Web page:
***A big thanks to Durham Region Roller Derby for inviting me to join Ross Aussage as guest announcer and for being such excellent and gracious hosts!

Tri-City Dishes out Punishment, wins 2012 Beast of the East

Tri-City's Vicious Dishes become the fifth Beast winner in five years. (Photography by Joe Mac)

For the second straight year parity was the word in Montreal as Eastern Canada’s traditional powerhouses from Montreal, Toronto, Rideau Valley and Tri-City put on an unpredictable and thrilling show in one of the sport’s last great houseleague tournaments: for the first time ever, all four semifinalists represented four different cities. But there were also a few big surprises –including the emergence of a new team to watch from northern Ontario—and the variety of styles of derby played had the crowd enthralled over two days and twenty-eight games. In the end, the Vicious Dishes, a supremely talented team that had never fared well at the Beast, pulled it all together at the right time and rode a thrilling Sunday push to the Championship final, and their first Beast of the East victory.

Pre-tournament favourites Chicks Ahoy! and Slaughter Daughters kicked off the tournament.


Set up by a random draw, the first round is always full of surprises and this year with a stacked upper bracket, was full of exciting action early. The tournament opener saw two pre-tournament favourites square off in a sleepy bout with ToRD’s Chicks Ahoy! taking the 10-point victory over the defending champion Slaughter Daughters out of Rideau Valley. But given the disparity in experience between some of the leagues, there were also some blowouts. Only twice in the tournament’s history had teams recorded shutouts (with 20 minute preliminary round games, this is certainly doable), yet the Vicious Dishes managed to pull it off twice defeating Muddy Rivers’ Reines of Terror and Quebec’s Les Duchesses by a combined score of 271-0 (although Les Duchesses would hit the century mark as well in their historic first-ever victory over an overmatched Debutantes team from GTA, part of a record-setting seven 100-point performances in the tournament). Despite these massive victories, the Dishes remained under the radar based on a sloppy, inconsistent performance resulting in a loss to co-hosts Les Filles du Roi.

2008 champs Hamilton Harlots returned to winning ways with a victory over first-timers Motor City Madames from Durham.

There were certainly a fair share of surprises as well, as pre-tournament favourites and last year’s finalists the Gore-Gore Rollergirls (who played very short-handed) never seemed to quite get their heads in it and were eliminated in the first round for the first time since 2008 (which was a single-elimination tournament). 2008 champs the Hamilton Harlots would get back in the win column this season, but would get dominated by the Daughters in an elimination game, and last year’s third place finishers, ToRD’s Death Track Dolls would see their tournament end early with a 59-31 loss to La Racaille. The Smoke City Betties picked up the slack for the ToRD contingent though, pulling off a demoralizing last-jam victory over the Thames Fatales to book their spot in the quarterfinal for the first time since 2009. Also short-handed, the Thames Fatales (one of eight teams playing in their fifth BOE) would never quite recover from that blow and would be overwhelmed in a surprisingly one-sided loss to an increasingly strong Babes of Thunder team from Thunder Bay (77-20), one of three teams debuting at the Beast (the others were the Reines and Durham’s Motor City Madames).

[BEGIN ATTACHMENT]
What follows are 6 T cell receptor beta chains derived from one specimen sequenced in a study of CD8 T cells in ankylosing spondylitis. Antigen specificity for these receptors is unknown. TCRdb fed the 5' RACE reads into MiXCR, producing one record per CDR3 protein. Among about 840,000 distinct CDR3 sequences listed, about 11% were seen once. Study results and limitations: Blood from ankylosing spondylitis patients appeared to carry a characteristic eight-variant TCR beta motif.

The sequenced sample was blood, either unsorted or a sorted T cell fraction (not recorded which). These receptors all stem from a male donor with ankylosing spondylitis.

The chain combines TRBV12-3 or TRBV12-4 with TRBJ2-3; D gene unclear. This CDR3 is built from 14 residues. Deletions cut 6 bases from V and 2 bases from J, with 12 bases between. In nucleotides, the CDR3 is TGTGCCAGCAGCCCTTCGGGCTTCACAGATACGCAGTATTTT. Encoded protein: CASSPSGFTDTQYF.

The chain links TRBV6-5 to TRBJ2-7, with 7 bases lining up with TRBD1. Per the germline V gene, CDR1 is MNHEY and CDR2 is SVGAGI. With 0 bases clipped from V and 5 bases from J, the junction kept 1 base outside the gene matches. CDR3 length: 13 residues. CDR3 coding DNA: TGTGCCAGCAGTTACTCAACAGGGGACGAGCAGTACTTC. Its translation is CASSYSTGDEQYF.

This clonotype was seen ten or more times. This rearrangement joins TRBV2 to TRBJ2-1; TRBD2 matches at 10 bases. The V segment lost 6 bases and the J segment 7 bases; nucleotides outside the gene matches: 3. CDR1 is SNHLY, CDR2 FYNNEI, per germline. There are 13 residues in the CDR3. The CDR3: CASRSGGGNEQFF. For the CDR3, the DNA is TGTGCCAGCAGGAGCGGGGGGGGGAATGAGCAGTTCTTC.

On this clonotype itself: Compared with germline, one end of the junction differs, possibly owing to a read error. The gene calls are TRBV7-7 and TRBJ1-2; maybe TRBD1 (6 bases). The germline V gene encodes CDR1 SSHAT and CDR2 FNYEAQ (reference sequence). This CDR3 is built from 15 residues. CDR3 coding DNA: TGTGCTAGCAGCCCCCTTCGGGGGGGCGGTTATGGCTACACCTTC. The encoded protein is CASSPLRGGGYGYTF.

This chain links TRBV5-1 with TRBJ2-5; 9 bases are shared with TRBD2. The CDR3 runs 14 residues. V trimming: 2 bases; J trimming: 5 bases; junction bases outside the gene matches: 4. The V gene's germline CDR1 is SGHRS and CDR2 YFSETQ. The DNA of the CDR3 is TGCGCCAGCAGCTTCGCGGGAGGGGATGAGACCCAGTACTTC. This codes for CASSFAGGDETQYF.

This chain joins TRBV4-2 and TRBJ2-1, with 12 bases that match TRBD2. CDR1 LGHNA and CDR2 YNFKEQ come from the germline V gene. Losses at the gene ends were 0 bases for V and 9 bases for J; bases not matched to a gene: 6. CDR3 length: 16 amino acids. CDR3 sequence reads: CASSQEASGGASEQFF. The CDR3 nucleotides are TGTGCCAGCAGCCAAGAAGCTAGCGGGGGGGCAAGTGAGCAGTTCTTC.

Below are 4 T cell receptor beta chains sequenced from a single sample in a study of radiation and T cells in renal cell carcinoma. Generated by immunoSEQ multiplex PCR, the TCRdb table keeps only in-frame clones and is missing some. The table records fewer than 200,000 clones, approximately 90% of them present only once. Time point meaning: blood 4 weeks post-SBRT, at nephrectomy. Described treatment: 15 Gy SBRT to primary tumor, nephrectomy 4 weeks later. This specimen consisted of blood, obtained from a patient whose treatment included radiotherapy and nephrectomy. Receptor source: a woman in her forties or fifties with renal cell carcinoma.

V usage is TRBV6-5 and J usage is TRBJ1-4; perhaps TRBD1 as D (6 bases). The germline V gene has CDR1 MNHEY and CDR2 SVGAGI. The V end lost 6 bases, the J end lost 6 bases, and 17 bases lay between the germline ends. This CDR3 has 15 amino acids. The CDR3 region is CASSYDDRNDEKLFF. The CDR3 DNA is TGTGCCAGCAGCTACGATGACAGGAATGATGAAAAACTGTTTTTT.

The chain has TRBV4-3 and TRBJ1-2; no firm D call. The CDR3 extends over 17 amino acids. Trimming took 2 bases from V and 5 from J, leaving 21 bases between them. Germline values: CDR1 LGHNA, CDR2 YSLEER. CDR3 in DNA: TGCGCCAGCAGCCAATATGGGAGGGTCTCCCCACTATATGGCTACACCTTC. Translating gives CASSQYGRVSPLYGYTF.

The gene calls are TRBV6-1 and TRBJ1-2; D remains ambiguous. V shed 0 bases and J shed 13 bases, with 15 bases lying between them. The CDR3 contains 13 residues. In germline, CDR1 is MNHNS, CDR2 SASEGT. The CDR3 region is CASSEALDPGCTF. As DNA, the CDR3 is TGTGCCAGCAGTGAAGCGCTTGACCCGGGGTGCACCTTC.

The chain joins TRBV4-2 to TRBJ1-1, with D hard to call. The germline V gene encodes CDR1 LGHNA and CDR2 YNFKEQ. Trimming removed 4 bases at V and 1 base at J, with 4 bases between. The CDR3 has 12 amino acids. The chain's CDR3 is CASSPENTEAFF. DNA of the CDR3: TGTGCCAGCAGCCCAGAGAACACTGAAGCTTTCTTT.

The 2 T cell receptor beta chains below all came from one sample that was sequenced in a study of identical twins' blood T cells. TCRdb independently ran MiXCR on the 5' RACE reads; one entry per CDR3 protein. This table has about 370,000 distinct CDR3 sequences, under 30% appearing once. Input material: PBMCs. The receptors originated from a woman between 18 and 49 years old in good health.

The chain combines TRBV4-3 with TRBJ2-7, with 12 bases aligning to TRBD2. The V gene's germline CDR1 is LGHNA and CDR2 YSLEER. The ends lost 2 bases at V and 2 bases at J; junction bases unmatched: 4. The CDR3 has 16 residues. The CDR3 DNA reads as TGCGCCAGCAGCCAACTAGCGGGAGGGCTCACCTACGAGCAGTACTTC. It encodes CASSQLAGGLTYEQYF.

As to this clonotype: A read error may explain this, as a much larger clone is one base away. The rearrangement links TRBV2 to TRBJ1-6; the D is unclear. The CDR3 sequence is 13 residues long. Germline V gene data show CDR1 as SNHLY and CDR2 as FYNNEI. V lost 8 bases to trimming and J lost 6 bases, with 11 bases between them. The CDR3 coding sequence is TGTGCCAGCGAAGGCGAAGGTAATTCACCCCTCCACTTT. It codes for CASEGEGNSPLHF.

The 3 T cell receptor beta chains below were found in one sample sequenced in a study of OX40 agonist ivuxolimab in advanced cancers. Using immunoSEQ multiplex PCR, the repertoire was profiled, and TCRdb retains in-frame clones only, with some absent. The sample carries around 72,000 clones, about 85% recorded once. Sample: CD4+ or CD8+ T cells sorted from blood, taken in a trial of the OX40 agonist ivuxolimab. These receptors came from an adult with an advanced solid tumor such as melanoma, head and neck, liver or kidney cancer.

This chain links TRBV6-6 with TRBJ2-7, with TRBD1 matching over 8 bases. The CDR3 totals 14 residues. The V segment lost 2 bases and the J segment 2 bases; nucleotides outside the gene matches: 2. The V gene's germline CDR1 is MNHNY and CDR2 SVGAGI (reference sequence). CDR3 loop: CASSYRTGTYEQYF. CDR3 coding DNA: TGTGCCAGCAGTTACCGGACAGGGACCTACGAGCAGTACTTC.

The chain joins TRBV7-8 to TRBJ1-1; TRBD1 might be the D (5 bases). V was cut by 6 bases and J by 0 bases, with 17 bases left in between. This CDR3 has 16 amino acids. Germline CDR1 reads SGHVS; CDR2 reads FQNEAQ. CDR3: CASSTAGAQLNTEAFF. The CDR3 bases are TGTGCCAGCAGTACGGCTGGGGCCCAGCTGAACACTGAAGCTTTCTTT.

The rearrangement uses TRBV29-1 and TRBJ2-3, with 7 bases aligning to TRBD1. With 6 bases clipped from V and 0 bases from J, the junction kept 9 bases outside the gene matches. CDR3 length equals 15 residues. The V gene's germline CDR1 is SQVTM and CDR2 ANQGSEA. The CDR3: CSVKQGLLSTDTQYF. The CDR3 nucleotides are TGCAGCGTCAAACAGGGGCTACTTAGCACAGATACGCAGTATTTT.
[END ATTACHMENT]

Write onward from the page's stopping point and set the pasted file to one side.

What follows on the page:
Led by excellent play from Mel E. Juana (among others), La Racaille would be the only of the three host teams to advance past the quarterfinals.



Although the Chicks handled the Babes fairly well in the first quarterfinal (an 85-22 win that was never in doubt), it certainly wasn’t easy, and the performance capped an incredible tournament by the skaters from Thunder Bay. Beyond that, the quarterfinals provided some thrilling, high-scoring bouts including a four-point victory by the Daughters over a resurgent FDR who, paced by the amazing return of Beater Pan Tease after a two-year absence, saw a fierce late-game comeback fall just short (71-67). The Smoke City Betties competed well with, but could never quite solve La Racaille (78-59), and in the most thrilling (and controversial) game of the round, Les Contrabanditas fell to the Vicious Dishes. It was the second-straight year that the Ditas, Montreal’s big hope for the past two years, fell in the quarterfinals in somewhat of an upset. Although there was controversy at the end, the Ditas didn’t bring their A-game and early on it actually looked as if the Dishes would run away with it. A late-game push proved to be too little too late as the Dishes held on 64-54.